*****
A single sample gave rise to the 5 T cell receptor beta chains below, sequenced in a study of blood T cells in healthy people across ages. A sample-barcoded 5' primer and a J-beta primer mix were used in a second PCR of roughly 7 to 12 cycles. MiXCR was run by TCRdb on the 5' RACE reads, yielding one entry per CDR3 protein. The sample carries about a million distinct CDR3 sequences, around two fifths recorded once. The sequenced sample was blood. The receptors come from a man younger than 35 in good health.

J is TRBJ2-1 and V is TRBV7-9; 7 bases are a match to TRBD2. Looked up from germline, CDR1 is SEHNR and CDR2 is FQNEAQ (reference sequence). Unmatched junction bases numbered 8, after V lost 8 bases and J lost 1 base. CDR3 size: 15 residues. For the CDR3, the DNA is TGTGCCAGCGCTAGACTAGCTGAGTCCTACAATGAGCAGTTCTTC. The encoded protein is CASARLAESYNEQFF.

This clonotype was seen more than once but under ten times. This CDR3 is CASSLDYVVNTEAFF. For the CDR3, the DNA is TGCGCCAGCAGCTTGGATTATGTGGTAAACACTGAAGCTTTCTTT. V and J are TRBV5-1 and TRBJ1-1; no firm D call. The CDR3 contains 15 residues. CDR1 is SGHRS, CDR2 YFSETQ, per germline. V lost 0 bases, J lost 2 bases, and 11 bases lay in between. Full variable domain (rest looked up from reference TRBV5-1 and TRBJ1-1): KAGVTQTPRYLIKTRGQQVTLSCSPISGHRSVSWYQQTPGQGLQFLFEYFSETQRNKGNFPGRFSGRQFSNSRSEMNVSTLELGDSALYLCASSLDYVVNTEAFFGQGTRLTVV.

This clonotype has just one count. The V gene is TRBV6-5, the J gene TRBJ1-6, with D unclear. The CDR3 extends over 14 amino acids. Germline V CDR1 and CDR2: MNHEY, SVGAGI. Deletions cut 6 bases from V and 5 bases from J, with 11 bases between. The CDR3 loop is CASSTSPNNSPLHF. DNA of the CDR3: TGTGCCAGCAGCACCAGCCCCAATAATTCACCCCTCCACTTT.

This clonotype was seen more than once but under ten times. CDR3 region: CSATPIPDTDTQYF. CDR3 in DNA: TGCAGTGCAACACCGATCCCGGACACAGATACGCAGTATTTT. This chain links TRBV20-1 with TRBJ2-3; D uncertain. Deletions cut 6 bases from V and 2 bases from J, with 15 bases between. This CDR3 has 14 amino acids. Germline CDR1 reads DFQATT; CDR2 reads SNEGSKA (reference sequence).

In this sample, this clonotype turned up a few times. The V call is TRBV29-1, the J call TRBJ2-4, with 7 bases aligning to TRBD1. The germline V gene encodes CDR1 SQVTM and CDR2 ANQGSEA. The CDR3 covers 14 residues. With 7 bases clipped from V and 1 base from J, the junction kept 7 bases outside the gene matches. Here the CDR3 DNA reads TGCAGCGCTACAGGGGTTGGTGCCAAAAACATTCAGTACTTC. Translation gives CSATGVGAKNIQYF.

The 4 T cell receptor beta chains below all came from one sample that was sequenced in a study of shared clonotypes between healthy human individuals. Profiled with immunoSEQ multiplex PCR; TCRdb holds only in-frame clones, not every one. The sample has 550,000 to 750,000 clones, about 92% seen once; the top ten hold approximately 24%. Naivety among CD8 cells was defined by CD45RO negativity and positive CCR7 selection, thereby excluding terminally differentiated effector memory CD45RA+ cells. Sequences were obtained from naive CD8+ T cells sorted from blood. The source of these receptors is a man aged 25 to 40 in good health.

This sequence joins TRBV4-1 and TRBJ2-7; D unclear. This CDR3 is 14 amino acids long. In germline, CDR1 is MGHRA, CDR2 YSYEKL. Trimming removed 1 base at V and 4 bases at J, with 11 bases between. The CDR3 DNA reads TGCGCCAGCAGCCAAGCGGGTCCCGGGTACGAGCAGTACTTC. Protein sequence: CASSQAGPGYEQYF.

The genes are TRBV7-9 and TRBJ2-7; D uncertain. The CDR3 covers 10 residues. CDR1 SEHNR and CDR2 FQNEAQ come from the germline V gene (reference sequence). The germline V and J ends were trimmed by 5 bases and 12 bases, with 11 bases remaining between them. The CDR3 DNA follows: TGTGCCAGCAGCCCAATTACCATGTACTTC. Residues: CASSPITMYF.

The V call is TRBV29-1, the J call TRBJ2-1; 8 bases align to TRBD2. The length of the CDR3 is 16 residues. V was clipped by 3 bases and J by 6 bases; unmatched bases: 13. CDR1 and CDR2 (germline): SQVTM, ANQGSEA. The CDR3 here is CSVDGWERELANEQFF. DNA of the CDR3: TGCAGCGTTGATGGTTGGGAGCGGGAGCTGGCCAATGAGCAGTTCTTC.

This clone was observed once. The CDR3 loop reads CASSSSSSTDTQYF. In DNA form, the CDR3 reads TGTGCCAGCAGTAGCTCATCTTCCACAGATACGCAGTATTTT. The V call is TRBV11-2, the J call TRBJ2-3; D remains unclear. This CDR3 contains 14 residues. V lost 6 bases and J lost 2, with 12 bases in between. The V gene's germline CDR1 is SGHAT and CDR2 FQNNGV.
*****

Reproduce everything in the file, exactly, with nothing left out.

A single sample gave rise to the 5 T cell receptor beta chains below, sequenced in a study of blood T cells in healthy people across ages. A sample-barcoded 5' primer and a J-beta primer mix were used in a second PCR of roughly 7 to 12 cycles. MiXCR was run by TCRdb on the 5' RACE reads, yielding one entry per CDR3 protein. The sample carries about a million distinct CDR3 sequences, around two fifths recorded once. The sequenced sample was blood. The receptors come from a man younger than 35 in good health.

J is TRBJ2-1 and V is TRBV7-9; 7 bases are a match to TRBD2. Looked up from germline, CDR1 is SEHNR and CDR2 is FQNEAQ (reference sequence). Unmatched junction bases numbered 8, after V lost 8 bases and J lost 1 base. CDR3 size: 15 residues. For the CDR3, the DNA is TGTGCCAGCGCTAGACTAGCTGAGTCCTACAATGAGCAGTTCTTC. The encoded protein is CASARLAESYNEQFF.

This clonotype was seen more than once but under ten times. This CDR3 is CASSLDYVVNTEAFF. For the CDR3, the DNA is TGCGCCAGCAGCTTGGATTATGTGGTAAACACTGAAGCTTTCTTT. V and J are TRBV5-1 and TRBJ1-1; no firm D call. The CDR3 contains 15 residues. CDR1 is SGHRS, CDR2 YFSETQ, per germline. V lost 0 bases, J lost 2 bases, and 11 bases lay in between. Full variable domain (rest looked up from reference TRBV5-1 and TRBJ1-1): KAGVTQTPRYLIKTRGQQVTLSCSPISGHRSVSWYQQTPGQGLQFLFEYFSETQRNKGNFPGRFSGRQFSNSRSEMNVSTLELGDSALYLCASSLDYVVNTEAFFGQGTRLTVV.

This clonotype has just one count. The V gene is TRBV6-5, the J gene TRBJ1-6, with D unclear. The CDR3 extends over 14 amino acids. Germline V CDR1 and CDR2: MNHEY, SVGAGI. Deletions cut 6 bases from V and 5 bases from J, with 11 bases between. The CDR3 loop is CASSTSPNNSPLHF. DNA of the CDR3: TGTGCCAGCAGCACCAGCCCCAATAATTCACCCCTCCACTTT.

This clonotype was seen more than once but under ten times. CDR3 region: CSATPIPDTDTQYF. CDR3 in DNA: TGCAGTGCAACACCGATCCCGGACACAGATACGCAGTATTTT. This chain links TRBV20-1 with TRBJ2-3; D uncertain. Deletions cut 6 bases from V and 2 bases from J, with 15 bases between. This CDR3 has 14 amino acids. Germline CDR1 reads DFQATT; CDR2 reads SNEGSKA (reference sequence).

In this sample, this clonotype turned up a few times. The V call is TRBV29-1, the J call TRBJ2-4, with 7 bases aligning to TRBD1. The germline V gene encodes CDR1 SQVTM and CDR2 ANQGSEA. The CDR3 covers 14 residues. With 7 bases clipped from V and 1 base from J, the junction kept 7 bases outside the gene matches. Here the CDR3 DNA reads TGCAGCGCTACAGGGGTTGGTGCCAAAAACATTCAGTACTTC. Translation gives CSATGVGAKNIQYF.

The 4 T cell receptor beta chains below all came from one sample that was sequenced in a study of shared clonotypes between healthy human individuals. Profiled with immunoSEQ multiplex PCR; TCRdb holds only in-frame clones, not every one. The sample has 550,000 to 750,000 clones, about 92% seen once; the top ten hold approximately 24%. Naivety among CD8 cells was defined by CD45RO negativity and positive CCR7 selection, thereby excluding terminally differentiated effector memory CD45RA+ cells. Sequences were obtained from naive CD8+ T cells sorted from blood. The source of these receptors is a man aged 25 to 40 in good health.

This sequence joins TRBV4-1 and TRBJ2-7; D unclear. This CDR3 is 14 amino acids long. In germline, CDR1 is MGHRA, CDR2 YSYEKL. Trimming removed 1 base at V and 4 bases at J, with 11 bases between. The CDR3 DNA reads TGCGCCAGCAGCCAAGCGGGTCCCGGGTACGAGCAGTACTTC. Protein sequence: CASSQAGPGYEQYF.

The genes are TRBV7-9 and TRBJ2-7; D uncertain. The CDR3 covers 10 residues. CDR1 SEHNR and CDR2 FQNEAQ come from the germline V gene (reference sequence). The germline V and J ends were trimmed by 5 bases and 12 bases, with 11 bases remaining between them. The CDR3 DNA follows: TGTGCCAGCAGCCCAATTACCATGTACTTC. Residues: CASSPITMYF.

The V call is TRBV29-1, the J call TRBJ2-1; 8 bases align to TRBD2. The length of the CDR3 is 16 residues. V was clipped by 3 bases and J by 6 bases; unmatched bases: 13. CDR1 and CDR2 (germline): SQVTM, ANQGSEA. The CDR3 here is CSVDGWERELANEQFF. DNA of the CDR3: TGCAGCGTTGATGGTTGGGAGCGGGAGCTGGCCAATGAGCAGTTCTTC.

This clone was observed once. The CDR3 loop reads CASSSSSSTDTQYF. In DNA form, the CDR3 reads TGTGCCAGCAGTAGCTCATCTTCCACAGATACGCAGTATTTT. The V call is TRBV11-2, the J call TRBJ2-3; D remains unclear. This CDR3 contains 14 residues. V lost 6 bases and J lost 2, with 12 bases in between. The V gene's germline CDR1 is SGHAT and CDR2 FQNNGV.